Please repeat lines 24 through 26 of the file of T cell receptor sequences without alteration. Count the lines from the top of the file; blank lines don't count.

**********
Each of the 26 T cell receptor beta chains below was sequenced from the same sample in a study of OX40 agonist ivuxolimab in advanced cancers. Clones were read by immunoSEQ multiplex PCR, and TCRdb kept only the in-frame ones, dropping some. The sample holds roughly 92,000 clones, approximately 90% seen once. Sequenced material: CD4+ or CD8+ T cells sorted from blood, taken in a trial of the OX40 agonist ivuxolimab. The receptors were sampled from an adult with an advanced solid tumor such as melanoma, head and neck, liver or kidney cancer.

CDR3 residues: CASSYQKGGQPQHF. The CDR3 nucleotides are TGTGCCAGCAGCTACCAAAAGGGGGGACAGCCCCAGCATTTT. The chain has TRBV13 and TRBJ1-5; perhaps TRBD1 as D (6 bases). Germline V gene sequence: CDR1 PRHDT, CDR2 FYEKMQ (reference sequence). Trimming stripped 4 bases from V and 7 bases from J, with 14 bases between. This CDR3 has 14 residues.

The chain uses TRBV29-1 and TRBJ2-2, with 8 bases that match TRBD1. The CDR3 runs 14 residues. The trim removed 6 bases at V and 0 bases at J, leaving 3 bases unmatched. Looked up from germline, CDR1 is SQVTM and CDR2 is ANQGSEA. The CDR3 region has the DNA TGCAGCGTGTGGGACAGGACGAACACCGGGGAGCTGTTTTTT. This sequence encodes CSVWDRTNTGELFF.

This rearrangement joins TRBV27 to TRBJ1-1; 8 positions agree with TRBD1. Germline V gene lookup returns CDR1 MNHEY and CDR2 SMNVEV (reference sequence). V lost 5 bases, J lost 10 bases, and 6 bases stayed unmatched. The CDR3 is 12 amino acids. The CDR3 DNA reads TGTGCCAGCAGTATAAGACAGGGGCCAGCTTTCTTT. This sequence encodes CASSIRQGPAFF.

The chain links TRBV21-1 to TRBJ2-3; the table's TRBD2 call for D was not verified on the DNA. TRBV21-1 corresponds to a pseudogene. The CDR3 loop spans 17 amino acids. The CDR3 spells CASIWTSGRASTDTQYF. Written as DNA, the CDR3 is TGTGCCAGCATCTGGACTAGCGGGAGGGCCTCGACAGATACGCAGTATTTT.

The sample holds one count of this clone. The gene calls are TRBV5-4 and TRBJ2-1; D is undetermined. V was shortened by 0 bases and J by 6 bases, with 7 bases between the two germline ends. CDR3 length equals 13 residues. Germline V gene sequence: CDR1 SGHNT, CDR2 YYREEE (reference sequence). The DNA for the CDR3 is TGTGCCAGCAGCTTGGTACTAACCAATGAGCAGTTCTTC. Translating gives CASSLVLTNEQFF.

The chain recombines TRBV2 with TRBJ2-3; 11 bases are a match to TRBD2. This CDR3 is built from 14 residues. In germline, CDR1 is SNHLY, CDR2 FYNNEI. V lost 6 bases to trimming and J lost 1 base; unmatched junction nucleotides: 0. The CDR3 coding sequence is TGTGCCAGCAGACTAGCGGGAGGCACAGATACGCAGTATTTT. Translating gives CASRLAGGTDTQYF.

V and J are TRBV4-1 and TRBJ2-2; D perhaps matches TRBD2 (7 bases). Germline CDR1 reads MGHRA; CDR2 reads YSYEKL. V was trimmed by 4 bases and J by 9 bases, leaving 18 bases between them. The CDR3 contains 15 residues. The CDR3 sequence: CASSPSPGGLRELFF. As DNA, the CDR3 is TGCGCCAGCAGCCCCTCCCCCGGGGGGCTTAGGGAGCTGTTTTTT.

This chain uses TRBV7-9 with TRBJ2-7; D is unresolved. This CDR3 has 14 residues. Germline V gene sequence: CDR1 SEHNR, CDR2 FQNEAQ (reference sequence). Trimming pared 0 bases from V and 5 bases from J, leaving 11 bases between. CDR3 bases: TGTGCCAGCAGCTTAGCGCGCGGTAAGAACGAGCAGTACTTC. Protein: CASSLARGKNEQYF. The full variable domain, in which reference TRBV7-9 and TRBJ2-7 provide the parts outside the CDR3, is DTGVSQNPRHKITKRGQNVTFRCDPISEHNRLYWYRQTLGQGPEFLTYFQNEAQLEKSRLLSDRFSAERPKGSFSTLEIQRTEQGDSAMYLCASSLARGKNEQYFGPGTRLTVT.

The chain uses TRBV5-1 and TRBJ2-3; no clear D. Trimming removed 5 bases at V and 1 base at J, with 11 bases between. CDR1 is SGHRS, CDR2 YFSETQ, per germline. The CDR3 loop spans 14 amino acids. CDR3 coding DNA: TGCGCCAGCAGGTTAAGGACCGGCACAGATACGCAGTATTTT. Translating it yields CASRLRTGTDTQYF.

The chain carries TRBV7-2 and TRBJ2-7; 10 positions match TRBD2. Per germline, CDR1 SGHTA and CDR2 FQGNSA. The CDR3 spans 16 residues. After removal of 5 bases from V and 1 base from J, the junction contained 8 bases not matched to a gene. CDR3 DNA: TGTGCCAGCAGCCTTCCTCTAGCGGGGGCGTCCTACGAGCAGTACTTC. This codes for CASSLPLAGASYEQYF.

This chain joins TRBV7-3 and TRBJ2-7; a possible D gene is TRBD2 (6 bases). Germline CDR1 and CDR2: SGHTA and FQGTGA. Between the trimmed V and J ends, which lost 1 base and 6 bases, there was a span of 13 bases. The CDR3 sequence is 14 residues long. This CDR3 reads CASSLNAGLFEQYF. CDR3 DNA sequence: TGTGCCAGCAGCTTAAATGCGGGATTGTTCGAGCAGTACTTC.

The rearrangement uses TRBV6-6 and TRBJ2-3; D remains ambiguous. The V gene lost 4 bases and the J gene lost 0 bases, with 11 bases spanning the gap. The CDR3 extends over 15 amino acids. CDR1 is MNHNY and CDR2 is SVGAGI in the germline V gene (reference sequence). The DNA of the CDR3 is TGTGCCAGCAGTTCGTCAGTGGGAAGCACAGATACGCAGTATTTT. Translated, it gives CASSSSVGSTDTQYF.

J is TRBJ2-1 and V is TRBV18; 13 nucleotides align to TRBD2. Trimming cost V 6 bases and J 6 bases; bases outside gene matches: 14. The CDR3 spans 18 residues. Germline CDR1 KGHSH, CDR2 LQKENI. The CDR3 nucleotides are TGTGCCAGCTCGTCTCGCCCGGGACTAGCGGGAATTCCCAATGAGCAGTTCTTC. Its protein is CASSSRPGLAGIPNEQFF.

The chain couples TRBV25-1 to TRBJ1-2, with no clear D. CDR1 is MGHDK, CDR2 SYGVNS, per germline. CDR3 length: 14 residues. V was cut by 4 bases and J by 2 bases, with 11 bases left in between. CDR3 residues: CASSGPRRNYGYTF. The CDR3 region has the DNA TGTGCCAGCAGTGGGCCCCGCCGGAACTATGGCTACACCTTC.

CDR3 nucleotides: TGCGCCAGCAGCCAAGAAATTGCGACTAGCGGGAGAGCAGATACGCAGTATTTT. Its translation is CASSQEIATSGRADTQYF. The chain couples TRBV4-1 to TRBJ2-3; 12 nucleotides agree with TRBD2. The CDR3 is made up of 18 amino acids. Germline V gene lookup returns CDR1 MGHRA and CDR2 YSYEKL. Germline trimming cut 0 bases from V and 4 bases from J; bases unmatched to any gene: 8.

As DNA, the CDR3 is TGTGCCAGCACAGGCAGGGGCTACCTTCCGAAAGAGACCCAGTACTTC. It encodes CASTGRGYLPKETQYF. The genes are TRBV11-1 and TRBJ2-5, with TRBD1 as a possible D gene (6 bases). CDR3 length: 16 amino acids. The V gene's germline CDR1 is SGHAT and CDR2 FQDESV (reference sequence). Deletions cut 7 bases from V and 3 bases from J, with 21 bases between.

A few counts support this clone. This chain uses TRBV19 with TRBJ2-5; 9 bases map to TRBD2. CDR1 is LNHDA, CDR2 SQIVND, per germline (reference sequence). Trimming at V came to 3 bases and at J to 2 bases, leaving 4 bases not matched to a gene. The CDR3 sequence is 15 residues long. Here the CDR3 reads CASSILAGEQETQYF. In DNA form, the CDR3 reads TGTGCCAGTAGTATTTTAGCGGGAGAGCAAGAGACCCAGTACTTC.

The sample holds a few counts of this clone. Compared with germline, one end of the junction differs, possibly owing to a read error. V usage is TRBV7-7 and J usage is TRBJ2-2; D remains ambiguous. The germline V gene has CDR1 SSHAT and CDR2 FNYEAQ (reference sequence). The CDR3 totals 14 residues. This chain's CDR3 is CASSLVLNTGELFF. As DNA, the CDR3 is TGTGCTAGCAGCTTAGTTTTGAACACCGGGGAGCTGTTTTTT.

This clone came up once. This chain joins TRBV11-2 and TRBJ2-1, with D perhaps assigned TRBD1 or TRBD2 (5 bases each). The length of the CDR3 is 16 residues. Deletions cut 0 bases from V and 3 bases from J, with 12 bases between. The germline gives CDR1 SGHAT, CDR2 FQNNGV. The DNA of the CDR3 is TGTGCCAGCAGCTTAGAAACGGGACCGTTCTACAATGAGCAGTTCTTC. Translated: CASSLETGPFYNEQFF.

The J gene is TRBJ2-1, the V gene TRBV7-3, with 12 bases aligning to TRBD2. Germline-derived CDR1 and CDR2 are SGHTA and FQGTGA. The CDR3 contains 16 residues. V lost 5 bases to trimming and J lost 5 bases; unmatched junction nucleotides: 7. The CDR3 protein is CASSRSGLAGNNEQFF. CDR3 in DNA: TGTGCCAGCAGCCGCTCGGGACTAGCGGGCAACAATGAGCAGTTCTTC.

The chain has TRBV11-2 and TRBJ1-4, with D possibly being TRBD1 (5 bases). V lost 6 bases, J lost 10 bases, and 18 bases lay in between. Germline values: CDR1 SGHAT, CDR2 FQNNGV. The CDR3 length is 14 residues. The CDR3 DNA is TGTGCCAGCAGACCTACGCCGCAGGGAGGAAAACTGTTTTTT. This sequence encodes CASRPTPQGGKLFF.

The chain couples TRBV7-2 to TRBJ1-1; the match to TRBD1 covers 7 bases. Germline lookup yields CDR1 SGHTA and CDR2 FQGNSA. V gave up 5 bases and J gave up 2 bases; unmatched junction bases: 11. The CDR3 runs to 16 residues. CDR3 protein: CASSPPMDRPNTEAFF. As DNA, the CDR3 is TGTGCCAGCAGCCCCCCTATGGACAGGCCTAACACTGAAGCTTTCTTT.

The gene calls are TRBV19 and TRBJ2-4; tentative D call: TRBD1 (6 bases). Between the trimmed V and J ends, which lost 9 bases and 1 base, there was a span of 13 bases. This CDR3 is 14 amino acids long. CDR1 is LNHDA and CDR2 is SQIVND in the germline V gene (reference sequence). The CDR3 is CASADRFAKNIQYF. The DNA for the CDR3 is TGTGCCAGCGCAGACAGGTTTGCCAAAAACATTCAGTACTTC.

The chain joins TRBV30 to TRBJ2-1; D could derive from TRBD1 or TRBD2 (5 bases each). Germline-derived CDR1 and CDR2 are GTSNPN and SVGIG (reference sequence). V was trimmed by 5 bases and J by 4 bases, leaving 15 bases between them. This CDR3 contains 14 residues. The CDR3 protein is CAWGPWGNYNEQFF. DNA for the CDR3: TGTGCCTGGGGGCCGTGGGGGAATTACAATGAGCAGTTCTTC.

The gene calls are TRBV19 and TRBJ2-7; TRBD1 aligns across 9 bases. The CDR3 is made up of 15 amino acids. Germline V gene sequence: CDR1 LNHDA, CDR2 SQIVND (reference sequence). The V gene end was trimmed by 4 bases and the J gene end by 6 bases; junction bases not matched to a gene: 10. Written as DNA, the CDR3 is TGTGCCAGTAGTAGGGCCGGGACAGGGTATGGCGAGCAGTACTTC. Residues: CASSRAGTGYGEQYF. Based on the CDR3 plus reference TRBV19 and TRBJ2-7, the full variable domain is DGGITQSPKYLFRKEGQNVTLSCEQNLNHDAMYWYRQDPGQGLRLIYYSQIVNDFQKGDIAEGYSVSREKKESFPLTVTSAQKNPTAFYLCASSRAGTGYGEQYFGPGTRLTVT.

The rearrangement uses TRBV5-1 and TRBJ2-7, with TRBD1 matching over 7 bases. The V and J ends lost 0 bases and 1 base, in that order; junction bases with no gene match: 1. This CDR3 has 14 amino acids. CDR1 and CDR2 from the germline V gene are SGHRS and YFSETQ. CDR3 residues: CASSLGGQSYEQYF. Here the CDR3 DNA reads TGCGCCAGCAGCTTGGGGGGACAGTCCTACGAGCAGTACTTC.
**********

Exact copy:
The gene calls are TRBV19 and TRBJ2-4; tentative D call: TRBD1 (6 bases). Between the trimmed V and J ends, which lost 9 bases and 1 base, there was a span of 13 bases. This CDR3 is 14 amino acids long. CDR1 is LNHDA and CDR2 is SQIVND in the germline V gene (reference sequence). The CDR3 is CASADRFAKNIQYF. The DNA for the CDR3 is TGTGCCAGCGCAGACAGGTTTGCCAAAAACATTCAGTACTTC.

The chain joins TRBV30 to TRBJ2-1; D could derive from TRBD1 or TRBD2 (5 bases each). Germline-derived CDR1 and CDR2 are GTSNPN and SVGIG (reference sequence). V was trimmed by 5 bases and J by 4 bases, leaving 15 bases between them. This CDR3 contains 14 residues. The CDR3 protein is CAWGPWGNYNEQFF. DNA for the CDR3: TGTGCCTGGGGGCCGTGGGGGAATTACAATGAGCAGTTCTTC.

The gene calls are TRBV19 and TRBJ2-7; TRBD1 aligns across 9 bases. The CDR3 is made up of 15 amino acids. Germline V gene sequence: CDR1 LNHDA, CDR2 SQIVND (reference sequence). The V gene end was trimmed by 4 bases and the J gene end by 6 bases; junction bases not matched to a gene: 10. Written as DNA, the CDR3 is TGTGCCAGTAGTAGGGCCGGGACAGGGTATGGCGAGCAGTACTTC. Residues: CASSRAGTGYGEQYF. Based on the CDR3 plus reference TRBV19 and TRBJ2-7, the full variable domain is DGGITQSPKYLFRKEGQNVTLSCEQNLNHDAMYWYRQDPGQGLRLIYYSQIVNDFQKGDIAEGYSVSREKKESFPLTVTSAQKNPTAFYLCASSRAGTGYGEQYFGPGTRLTVT.